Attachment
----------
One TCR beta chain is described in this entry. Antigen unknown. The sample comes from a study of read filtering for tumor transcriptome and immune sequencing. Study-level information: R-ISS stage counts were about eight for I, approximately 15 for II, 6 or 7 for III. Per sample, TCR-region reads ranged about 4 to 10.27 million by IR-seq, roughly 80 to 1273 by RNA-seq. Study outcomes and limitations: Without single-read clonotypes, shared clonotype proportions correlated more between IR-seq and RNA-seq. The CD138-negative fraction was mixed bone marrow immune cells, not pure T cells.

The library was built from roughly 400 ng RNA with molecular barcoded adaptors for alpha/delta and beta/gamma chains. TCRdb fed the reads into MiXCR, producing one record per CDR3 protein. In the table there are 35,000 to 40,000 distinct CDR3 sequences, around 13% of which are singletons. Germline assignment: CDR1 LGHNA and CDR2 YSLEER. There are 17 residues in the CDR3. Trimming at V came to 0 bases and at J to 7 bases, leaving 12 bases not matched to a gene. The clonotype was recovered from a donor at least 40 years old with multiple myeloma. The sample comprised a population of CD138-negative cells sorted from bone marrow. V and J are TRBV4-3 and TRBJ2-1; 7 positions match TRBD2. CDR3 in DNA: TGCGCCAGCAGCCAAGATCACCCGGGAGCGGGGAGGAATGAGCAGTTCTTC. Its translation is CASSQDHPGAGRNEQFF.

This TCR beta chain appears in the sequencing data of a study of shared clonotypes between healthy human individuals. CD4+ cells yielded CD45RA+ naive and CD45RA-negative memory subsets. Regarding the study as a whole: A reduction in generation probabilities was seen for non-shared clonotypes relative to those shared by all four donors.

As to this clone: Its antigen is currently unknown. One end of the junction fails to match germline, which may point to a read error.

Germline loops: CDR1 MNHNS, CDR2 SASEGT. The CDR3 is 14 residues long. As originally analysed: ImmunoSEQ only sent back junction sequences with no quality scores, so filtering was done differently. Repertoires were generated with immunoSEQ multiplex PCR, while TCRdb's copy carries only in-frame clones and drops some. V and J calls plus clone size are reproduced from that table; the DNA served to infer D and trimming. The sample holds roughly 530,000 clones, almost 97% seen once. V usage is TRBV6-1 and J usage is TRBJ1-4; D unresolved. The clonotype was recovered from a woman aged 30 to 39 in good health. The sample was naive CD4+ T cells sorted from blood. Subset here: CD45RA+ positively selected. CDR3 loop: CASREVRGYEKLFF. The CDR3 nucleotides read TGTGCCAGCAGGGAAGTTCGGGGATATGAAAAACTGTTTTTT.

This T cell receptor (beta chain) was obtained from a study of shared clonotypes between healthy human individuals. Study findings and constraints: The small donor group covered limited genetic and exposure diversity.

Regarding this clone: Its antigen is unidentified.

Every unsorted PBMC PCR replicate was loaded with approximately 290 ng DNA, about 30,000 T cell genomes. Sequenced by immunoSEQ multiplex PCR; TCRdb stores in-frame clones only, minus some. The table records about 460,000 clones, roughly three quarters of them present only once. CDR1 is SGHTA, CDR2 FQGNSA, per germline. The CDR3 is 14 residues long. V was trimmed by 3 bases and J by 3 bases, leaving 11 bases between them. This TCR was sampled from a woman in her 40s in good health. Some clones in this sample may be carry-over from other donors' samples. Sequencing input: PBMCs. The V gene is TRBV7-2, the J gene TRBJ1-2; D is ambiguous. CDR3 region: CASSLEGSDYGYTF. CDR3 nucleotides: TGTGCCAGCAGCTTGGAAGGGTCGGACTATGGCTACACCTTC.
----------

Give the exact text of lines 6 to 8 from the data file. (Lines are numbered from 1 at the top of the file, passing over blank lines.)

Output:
This T cell receptor (beta chain) was obtained from a study of shared clonotypes between healthy human individuals. Study findings and constraints: The small donor group covered limited genetic and exposure diversity.

Regarding this clone: Its antigen is unidentified.

Every unsorted PBMC PCR replicate was loaded with approximately 290 ng DNA, about 30,000 T cell genomes. Sequenced by immunoSEQ multiplex PCR; TCRdb stores in-frame clones only, minus some. The table records about 460,000 clones, roughly three quarters of them present only once. CDR1 is SGHTA, CDR2 FQGNSA, per germline. The CDR3 is 14 residues long. V was trimmed by 3 bases and J by 3 bases, leaving 11 bases between them. This TCR was sampled from a woman in her 40s in good health. Some clones in this sample may be carry-over from other donors' samples. Sequencing input: PBMCs. The V gene is TRBV7-2, the J gene TRBJ1-2; D is ambiguous. CDR3 region: CASSLEGSDYGYTF. CDR3 nucleotides: TGTGCCAGCAGCTTGGAAGGGTCGGACTATGGCTACACCTTC.